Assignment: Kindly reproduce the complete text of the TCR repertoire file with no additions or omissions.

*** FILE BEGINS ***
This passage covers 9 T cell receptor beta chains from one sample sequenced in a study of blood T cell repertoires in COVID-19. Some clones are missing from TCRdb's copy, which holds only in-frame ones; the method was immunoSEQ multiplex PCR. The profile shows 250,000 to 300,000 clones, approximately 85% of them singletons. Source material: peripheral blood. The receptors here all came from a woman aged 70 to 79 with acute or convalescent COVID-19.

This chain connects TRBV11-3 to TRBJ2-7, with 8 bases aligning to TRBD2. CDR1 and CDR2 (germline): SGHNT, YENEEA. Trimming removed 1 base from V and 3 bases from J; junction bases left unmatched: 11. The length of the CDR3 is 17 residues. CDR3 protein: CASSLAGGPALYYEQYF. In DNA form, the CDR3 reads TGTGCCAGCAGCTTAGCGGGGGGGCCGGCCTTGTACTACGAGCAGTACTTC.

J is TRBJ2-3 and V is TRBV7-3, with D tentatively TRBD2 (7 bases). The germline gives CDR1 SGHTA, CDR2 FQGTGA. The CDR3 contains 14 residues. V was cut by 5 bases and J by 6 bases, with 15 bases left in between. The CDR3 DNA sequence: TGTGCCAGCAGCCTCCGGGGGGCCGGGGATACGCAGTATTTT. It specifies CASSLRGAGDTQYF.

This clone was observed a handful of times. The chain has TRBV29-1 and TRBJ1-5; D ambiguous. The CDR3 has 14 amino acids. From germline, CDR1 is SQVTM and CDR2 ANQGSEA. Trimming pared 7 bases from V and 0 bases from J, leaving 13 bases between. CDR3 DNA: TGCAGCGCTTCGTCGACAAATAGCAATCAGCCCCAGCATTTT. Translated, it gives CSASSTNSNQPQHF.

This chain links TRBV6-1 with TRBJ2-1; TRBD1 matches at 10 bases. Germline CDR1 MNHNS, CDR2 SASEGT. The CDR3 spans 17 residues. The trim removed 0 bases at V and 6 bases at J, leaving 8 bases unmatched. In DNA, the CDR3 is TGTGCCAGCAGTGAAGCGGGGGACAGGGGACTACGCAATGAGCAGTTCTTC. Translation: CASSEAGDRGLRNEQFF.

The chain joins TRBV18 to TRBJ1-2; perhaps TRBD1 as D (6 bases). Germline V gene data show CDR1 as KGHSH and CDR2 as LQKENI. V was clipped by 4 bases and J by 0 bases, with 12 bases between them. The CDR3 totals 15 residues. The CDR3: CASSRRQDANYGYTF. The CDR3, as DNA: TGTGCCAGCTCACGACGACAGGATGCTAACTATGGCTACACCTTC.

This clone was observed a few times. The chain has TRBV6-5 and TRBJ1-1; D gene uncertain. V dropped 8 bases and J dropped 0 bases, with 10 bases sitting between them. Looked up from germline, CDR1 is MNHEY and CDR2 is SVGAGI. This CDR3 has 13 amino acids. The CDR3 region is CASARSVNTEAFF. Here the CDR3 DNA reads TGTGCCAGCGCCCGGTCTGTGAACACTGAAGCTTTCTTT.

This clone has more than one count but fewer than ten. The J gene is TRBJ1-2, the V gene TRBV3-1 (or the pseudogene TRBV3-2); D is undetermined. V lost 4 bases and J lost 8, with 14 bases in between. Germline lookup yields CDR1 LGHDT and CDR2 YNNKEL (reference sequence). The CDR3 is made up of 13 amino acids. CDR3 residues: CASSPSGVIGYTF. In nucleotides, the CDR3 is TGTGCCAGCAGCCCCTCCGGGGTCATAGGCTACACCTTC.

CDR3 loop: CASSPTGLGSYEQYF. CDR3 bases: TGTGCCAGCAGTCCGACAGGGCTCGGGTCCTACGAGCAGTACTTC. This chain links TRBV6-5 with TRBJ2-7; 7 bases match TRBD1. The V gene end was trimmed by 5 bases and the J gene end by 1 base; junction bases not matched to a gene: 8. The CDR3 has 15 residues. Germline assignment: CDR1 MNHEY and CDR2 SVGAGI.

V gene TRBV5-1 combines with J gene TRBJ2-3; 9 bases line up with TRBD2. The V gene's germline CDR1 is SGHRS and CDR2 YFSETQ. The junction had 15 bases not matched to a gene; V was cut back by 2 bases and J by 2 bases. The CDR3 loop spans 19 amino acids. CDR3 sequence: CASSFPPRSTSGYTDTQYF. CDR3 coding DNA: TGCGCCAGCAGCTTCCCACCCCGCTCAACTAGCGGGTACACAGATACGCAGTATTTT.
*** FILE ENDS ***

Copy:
This passage covers 9 T cell receptor beta chains from one sample sequenced in a study of blood T cell repertoires in COVID-19. Some clones are missing from TCRdb's copy, which holds only in-frame ones; the method was immunoSEQ multiplex PCR. The profile shows 250,000 to 300,000 clones, approximately 85% of them singletons. Source material: peripheral blood. The receptors here all came from a woman aged 70 to 79 with acute or convalescent COVID-19.

This chain connects TRBV11-3 to TRBJ2-7, with 8 bases aligning to TRBD2. CDR1 and CDR2 (germline): SGHNT, YENEEA. Trimming removed 1 base from V and 3 bases from J; junction bases left unmatched: 11. The length of the CDR3 is 17 residues. CDR3 protein: CASSLAGGPALYYEQYF. In DNA form, the CDR3 reads TGTGCCAGCAGCTTAGCGGGGGGGCCGGCCTTGTACTACGAGCAGTACTTC.

J is TRBJ2-3 and V is TRBV7-3, with D tentatively TRBD2 (7 bases). The germline gives CDR1 SGHTA, CDR2 FQGTGA. The CDR3 contains 14 residues. V was cut by 5 bases and J by 6 bases, with 15 bases left in between. The CDR3 DNA sequence: TGTGCCAGCAGCCTCCGGGGGGCCGGGGATACGCAGTATTTT. It specifies CASSLRGAGDTQYF.

This clone was observed a handful of times. The chain has TRBV29-1 and TRBJ1-5; D ambiguous. The CDR3 has 14 amino acids. From germline, CDR1 is SQVTM and CDR2 ANQGSEA. Trimming pared 7 bases from V and 0 bases from J, leaving 13 bases between. CDR3 DNA: TGCAGCGCTTCGTCGACAAATAGCAATCAGCCCCAGCATTTT. Translated, it gives CSASSTNSNQPQHF.

This chain links TRBV6-1 with TRBJ2-1; TRBD1 matches at 10 bases. Germline CDR1 MNHNS, CDR2 SASEGT. The CDR3 spans 17 residues. The trim removed 0 bases at V and 6 bases at J, leaving 8 bases unmatched. In DNA, the CDR3 is TGTGCCAGCAGTGAAGCGGGGGACAGGGGACTACGCAATGAGCAGTTCTTC. Translation: CASSEAGDRGLRNEQFF.

The chain joins TRBV18 to TRBJ1-2; perhaps TRBD1 as D (6 bases). Germline V gene data show CDR1 as KGHSH and CDR2 as LQKENI. V was clipped by 4 bases and J by 0 bases, with 12 bases between them. The CDR3 totals 15 residues. The CDR3: CASSRRQDANYGYTF. The CDR3, as DNA: TGTGCCAGCTCACGACGACAGGATGCTAACTATGGCTACACCTTC.

This clone was observed a few times. The chain has TRBV6-5 and TRBJ1-1; D gene uncertain. V dropped 8 bases and J dropped 0 bases, with 10 bases sitting between them. Looked up from germline, CDR1 is MNHEY and CDR2 is SVGAGI. This CDR3 has 13 amino acids. The CDR3 region is CASARSVNTEAFF. Here the CDR3 DNA reads TGTGCCAGCGCCCGGTCTGTGAACACTGAAGCTTTCTTT.

This clone has more than one count but fewer than ten. The J gene is TRBJ1-2, the V gene TRBV3-1 (or the pseudogene TRBV3-2); D is undetermined. V lost 4 bases and J lost 8, with 14 bases in between. Germline lookup yields CDR1 LGHDT and CDR2 YNNKEL (reference sequence). The CDR3 is made up of 13 amino acids. CDR3 residues: CASSPSGVIGYTF. In nucleotides, the CDR3 is TGTGCCAGCAGCCCCTCCGGGGTCATAGGCTACACCTTC.

CDR3 loop: CASSPTGLGSYEQYF. CDR3 bases: TGTGCCAGCAGTCCGACAGGGCTCGGGTCCTACGAGCAGTACTTC. This chain links TRBV6-5 with TRBJ2-7; 7 bases match TRBD1. The V gene end was trimmed by 5 bases and the J gene end by 1 base; junction bases not matched to a gene: 8. The CDR3 has 15 residues. Germline assignment: CDR1 MNHEY and CDR2 SVGAGI.

V gene TRBV5-1 combines with J gene TRBJ2-3; 9 bases line up with TRBD2. The V gene's germline CDR1 is SGHRS and CDR2 YFSETQ. The junction had 15 bases not matched to a gene; V was cut back by 2 bases and J by 2 bases. The CDR3 loop spans 19 amino acids. CDR3 sequence: CASSFPPRSTSGYTDTQYF. CDR3 coding DNA: TGCGCCAGCAGCTTCCCACCCCGCTCAACTAGCGGGTACACAGATACGCAGTATTTT.